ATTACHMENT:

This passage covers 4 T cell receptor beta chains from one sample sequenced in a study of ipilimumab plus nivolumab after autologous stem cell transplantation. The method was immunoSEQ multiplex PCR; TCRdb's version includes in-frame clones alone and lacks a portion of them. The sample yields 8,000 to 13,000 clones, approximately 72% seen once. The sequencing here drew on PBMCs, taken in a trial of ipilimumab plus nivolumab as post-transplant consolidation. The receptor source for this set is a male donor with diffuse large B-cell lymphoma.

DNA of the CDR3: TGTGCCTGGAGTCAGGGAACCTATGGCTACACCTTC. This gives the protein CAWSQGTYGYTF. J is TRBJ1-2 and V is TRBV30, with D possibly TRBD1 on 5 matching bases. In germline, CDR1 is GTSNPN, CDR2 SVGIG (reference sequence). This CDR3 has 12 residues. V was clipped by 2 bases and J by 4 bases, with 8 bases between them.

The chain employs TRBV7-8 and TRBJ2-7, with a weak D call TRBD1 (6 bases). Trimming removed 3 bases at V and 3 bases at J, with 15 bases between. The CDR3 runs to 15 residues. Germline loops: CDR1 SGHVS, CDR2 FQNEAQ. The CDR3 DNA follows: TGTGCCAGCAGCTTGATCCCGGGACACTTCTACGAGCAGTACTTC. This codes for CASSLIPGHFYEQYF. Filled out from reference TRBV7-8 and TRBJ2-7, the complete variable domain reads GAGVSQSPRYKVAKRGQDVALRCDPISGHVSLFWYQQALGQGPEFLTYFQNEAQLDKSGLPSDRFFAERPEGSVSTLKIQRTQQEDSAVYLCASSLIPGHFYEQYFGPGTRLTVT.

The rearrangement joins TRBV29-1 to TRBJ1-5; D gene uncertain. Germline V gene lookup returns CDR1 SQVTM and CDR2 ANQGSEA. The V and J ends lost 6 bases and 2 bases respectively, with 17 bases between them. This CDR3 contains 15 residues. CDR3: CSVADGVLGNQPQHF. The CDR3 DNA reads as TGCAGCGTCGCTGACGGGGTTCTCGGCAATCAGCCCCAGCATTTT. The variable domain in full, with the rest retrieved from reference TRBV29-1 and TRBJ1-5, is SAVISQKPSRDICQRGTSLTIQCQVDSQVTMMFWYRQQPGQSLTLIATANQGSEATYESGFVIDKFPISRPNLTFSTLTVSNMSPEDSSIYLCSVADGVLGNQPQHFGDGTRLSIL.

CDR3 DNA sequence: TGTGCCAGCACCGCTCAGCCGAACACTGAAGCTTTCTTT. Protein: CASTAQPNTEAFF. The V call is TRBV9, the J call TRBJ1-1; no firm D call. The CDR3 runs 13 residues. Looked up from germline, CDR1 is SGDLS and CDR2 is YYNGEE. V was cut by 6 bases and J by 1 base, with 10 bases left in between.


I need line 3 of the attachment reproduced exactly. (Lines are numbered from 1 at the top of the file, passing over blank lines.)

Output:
The chain employs TRBV7-8 and TRBJ2-7, with a weak D call TRBD1 (6 bases). Trimming removed 3 bases at V and 3 bases at J, with 15 bases between. The CDR3 runs to 15 residues. Germline loops: CDR1 SGHVS, CDR2 FQNEAQ. The CDR3 DNA follows: TGTGCCAGCAGCTTGATCCCGGGACACTTCTACGAGCAGTACTTC. This codes for CASSLIPGHFYEQYF. Filled out from reference TRBV7-8 and TRBJ2-7, the complete variable domain reads GAGVSQSPRYKVAKRGQDVALRCDPISGHVSLFWYQQALGQGPEFLTYFQNEAQLDKSGLPSDRFFAERPEGSVSTLKIQRTQQEDSAVYLCASSLIPGHFYEQYFGPGTRLTVT.